I don’t know what it is, but hearing Rose Byrne’s voice coming from a seemingly caring robot gave me weird vibes. Nevertheless, she still managed to sound covertly mysterious with a hint of malintent.
I Am Mother (2019) is directed by Grant Sputore and distributed by Netflix. It stars Clara Ruggard, Rose Byrne, and Hilary Swank.
A teenage girl is raised in an underground, advanced shelter by a robot named Mother.
The robot is tasked with repopulating the Earth after an extinction level event of mankind.
Their bond and connection is tested however when an unexplainable stranger enters the secure facility and reveals alarming news.
The story of I Am Mother turned out to be mildly enjoyable and worthwhile for me.
It wasn’t perfect as the movie was a bit draggy at times and could’ve picked up the speed at various positions.
But overall it did well with setting up the tone and building it thrillingly all the way to the end.
For example, a good way to describe the atmosphere and environment of the characters when they interacted would be disturbingly tense and suspenseful.
The director and producers for the most part handled the plot well and were able to deliver plenty of bone-chilling moments between both Daughter and Mother, which is what the characters referred to each other as multiple times.
I especially was impressed with the dynamic between these two, and how it effectively made me feel on-edge when the stranger, played by Hilary Swank, arrived.
Understanding that there’s practically 3 people to support the writing and make it good, it was highly possible that this would have turned into a boring train wreck.
With so few people in the story, the worst element about this movie could have drastically been the dialogue that precisely ruined everything else.
Fortunately, the writers made sure to take that into consideration by implementing successful jittery suspense and anxiety.
This was accomplished effectively through just the communication between the calm but stern robot Mother, and the growingly concerned and fearful Daughter who suspects, rightfully so, that something isn’t right and that she’s being lied to, and misled.
I genuinely could feel the dread and uncertainty in the air as if I was there with the girl being manipulated and coerced into something sinister.
To reiterate though, the narrative could have been progressed and planned out a little bit quicker as it felt that some scenes just plain didn’t need to be included.
There’s also a plot twist by the ending that I predicted, which inevitably came true, that kind of disappointed me.
Other than that, the dramatic effects employed by the writers served to be the highlight in this one.
Aesthetic & Nightmare Fuel CGI
The CGI and practical effects of Mother were created in an aesthetically pleasing manner.
This is one area that the movie has succeeded in for sure.
When it comes to the layout and mechanical gadgetry of the over-possessive robot, it was portrayed very well.
One aspect that surely terrified me of Mother was seeing her run at full speed when trying to find Daughter.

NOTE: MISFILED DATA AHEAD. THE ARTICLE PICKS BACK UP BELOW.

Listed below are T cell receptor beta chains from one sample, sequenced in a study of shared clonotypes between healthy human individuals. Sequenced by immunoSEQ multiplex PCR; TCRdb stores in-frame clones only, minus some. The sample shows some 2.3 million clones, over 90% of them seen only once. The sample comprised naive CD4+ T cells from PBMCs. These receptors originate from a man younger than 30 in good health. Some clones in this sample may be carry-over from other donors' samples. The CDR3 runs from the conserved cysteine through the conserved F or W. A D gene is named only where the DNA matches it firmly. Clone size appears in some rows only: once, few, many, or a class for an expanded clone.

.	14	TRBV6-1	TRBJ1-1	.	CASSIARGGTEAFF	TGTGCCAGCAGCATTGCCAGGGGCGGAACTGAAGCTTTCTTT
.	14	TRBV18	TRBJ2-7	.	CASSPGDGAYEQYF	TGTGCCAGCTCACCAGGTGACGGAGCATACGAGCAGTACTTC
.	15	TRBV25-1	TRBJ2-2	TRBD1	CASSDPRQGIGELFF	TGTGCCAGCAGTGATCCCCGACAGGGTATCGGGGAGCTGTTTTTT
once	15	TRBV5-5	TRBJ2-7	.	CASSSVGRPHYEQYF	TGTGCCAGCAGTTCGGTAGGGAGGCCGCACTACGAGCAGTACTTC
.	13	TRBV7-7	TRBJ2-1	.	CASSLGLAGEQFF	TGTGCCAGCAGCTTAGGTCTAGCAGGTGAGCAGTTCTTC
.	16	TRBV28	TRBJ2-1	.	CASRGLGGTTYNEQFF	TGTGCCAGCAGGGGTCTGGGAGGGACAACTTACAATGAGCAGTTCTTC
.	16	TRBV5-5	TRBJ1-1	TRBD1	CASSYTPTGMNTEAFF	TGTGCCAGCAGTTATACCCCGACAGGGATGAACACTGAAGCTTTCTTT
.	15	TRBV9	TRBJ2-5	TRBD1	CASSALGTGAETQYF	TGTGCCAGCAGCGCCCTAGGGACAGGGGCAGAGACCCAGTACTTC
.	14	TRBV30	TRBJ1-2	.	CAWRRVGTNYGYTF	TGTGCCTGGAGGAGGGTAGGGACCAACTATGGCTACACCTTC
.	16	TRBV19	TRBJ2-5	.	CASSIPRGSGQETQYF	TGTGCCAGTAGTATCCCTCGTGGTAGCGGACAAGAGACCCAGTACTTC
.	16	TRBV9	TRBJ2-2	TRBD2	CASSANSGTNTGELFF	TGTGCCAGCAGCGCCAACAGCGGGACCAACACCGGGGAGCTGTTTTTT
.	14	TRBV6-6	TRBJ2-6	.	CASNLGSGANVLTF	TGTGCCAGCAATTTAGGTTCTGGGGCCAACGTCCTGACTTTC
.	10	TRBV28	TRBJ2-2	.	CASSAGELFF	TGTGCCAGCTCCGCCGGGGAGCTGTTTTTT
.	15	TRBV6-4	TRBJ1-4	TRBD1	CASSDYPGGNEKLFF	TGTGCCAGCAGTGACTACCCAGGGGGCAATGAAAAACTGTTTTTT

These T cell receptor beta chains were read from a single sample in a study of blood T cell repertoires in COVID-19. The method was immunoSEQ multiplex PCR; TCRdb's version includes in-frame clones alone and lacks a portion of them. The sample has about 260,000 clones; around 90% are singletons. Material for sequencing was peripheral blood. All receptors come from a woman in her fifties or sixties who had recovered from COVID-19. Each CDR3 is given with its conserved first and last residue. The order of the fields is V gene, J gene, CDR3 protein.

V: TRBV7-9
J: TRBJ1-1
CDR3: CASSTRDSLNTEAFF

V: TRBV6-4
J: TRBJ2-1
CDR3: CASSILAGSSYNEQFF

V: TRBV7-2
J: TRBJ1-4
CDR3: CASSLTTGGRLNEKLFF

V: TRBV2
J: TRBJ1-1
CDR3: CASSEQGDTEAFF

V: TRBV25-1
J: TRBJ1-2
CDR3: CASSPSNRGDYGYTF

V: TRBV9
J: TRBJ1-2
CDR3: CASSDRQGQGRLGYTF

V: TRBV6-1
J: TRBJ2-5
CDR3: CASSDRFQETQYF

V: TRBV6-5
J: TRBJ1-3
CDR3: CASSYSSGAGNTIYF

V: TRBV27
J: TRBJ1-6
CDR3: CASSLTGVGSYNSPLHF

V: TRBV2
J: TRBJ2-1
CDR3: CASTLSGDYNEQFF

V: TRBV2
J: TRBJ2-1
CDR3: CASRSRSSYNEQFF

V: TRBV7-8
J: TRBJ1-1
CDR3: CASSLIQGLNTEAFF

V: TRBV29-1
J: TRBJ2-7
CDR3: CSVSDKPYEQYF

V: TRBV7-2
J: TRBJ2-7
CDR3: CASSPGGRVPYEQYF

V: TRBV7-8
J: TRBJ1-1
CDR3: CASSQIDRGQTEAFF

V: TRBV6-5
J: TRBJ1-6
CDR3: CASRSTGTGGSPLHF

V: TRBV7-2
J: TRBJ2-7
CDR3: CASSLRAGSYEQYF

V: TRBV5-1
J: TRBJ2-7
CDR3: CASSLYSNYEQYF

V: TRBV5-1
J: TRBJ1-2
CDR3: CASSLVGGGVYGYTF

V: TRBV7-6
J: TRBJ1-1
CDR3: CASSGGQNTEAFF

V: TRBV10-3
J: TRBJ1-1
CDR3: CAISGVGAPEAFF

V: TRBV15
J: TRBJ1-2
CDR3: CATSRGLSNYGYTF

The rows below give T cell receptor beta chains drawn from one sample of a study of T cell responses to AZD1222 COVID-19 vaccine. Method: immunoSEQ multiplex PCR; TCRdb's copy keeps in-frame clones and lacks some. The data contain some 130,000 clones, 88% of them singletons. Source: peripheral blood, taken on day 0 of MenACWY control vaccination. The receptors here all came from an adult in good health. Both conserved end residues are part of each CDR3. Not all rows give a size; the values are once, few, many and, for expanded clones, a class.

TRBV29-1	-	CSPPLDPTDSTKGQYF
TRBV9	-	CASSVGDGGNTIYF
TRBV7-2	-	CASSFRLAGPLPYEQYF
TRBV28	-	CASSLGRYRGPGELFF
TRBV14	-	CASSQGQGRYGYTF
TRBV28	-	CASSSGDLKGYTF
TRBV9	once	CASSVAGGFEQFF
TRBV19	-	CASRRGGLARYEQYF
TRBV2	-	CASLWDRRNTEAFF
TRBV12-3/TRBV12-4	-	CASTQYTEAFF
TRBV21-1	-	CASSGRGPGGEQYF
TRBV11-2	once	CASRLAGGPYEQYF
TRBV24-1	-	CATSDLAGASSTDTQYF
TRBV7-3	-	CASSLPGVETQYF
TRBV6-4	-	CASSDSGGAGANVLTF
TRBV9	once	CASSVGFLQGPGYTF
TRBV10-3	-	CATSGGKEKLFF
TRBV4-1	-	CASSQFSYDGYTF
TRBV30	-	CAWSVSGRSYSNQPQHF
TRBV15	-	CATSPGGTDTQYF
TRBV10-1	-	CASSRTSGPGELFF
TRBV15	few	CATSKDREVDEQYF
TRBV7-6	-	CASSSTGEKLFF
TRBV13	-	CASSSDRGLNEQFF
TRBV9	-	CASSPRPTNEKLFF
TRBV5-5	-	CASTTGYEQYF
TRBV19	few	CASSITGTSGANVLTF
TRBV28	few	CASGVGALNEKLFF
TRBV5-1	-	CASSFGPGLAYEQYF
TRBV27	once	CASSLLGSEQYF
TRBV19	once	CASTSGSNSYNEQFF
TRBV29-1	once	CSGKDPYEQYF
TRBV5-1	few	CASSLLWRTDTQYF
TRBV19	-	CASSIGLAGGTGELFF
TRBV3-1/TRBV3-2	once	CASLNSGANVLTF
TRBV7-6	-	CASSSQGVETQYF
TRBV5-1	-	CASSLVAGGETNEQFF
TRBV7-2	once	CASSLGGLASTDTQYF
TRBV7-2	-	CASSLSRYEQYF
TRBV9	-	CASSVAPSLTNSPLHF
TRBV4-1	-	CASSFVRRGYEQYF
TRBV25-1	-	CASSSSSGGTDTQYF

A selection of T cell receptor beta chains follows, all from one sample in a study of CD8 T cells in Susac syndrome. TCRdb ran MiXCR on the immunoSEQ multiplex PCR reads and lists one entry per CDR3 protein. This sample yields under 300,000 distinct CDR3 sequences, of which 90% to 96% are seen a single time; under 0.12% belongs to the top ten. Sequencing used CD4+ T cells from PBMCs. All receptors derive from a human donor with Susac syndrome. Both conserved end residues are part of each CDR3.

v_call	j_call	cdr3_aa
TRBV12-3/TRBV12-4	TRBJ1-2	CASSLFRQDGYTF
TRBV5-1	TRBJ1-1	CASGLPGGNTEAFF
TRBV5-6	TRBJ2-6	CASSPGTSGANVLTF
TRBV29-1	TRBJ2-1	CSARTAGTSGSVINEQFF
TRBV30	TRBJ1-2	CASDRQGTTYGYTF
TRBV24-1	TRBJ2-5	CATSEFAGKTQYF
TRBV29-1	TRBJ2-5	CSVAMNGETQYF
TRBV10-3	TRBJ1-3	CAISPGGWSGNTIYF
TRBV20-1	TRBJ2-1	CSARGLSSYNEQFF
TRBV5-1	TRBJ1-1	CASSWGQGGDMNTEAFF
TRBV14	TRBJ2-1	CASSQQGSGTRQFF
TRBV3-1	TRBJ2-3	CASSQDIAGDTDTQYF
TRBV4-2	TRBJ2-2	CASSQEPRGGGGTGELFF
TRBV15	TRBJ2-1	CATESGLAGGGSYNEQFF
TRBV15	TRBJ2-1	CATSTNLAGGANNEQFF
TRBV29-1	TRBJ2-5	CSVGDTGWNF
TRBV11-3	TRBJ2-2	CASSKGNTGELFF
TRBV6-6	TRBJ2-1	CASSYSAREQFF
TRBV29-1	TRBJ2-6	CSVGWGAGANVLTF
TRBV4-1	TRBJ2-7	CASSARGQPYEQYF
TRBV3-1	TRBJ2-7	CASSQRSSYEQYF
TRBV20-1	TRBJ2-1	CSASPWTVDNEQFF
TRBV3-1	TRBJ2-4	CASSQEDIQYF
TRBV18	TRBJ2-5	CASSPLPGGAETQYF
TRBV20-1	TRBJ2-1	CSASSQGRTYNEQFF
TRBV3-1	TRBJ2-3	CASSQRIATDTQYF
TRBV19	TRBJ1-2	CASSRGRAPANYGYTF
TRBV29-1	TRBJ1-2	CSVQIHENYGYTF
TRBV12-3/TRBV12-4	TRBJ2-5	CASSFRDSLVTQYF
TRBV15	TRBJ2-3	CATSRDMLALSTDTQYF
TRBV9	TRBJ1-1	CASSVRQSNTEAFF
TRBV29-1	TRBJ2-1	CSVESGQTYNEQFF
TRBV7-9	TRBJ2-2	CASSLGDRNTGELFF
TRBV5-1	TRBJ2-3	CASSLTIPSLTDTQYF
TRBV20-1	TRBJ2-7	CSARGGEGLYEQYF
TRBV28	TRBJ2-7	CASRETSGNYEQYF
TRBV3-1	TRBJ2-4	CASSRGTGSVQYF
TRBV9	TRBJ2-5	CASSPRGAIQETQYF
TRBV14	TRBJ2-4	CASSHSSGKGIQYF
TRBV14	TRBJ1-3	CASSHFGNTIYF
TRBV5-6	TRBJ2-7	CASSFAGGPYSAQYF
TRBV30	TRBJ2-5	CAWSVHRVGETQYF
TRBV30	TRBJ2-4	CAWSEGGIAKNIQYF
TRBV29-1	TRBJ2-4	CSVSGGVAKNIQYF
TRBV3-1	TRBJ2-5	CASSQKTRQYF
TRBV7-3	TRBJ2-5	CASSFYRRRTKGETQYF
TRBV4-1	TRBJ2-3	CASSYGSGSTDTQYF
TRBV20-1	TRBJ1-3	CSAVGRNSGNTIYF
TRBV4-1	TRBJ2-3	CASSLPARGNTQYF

That was seriously some frightening imagery to look at.
Especially with the blinking lights and dark surrounding to enhance the effect of the considerable tension building up.
Clara Ruggard was undeniably the star of this film.
She was great with practically every scene she was in and strengthened the plot through her use of investigative research to discovering the truth about where she was being held.
I vividly remember one scene where she was absolutely stunning and delivered a cold chill down my spine with respect to a certain plot twist that proved to make her suspicions true.
Rose Byrne as the voice of Mother as well had me anxious and immobilized pretty much throughout the whole plot.
It felt peculiar how she perfected two tones simultaneously.
One being the voice of a caring, well-meaning Mother figure who has nothing but the best intentions for her child, and the other an enigmatic puzzle machine that conveys sub tones of hiding something truly frightening and startling.
Hilary Swank playing the stranger Woman was decent to watch, although I think her character needed more development.
For example, it would’ve been more helpful to have more backstory about her past in regards to who, and what kind of people she was with before arriving at the secure facility.
I also would’ve preferred to see her interact more with the two main characters, instead of being put off to the side, as I felt she wasn’t included in the story much.
I Am Mother was a thoroughly pleasant and satisfying movie to watch, although some elements of it could have been improved, such as cutting out unnecessary parts that dragged the plot behind and made it dull at times.
More info as well could have been added to the character of the Woman to provide more depth and insight.
Most of it nonetheless turned out to be worthwhile due to the potent suspense and tension that was persistently affecting the tone and mood of the setting.
Netflix did a solid job with distributing this Sci-Fi thriller.
There aren’t any crazy action scenes with explosions taking up the whole screen which destroys the whole purpose of the plot that it effectively renders it useless.
Nor is it an outstanding masterpiece like Inception.
Somewhere in the middle is the perfect place for it to be positioned in, and there’s honestly nothing wrong with that.
FP Score – Ordinary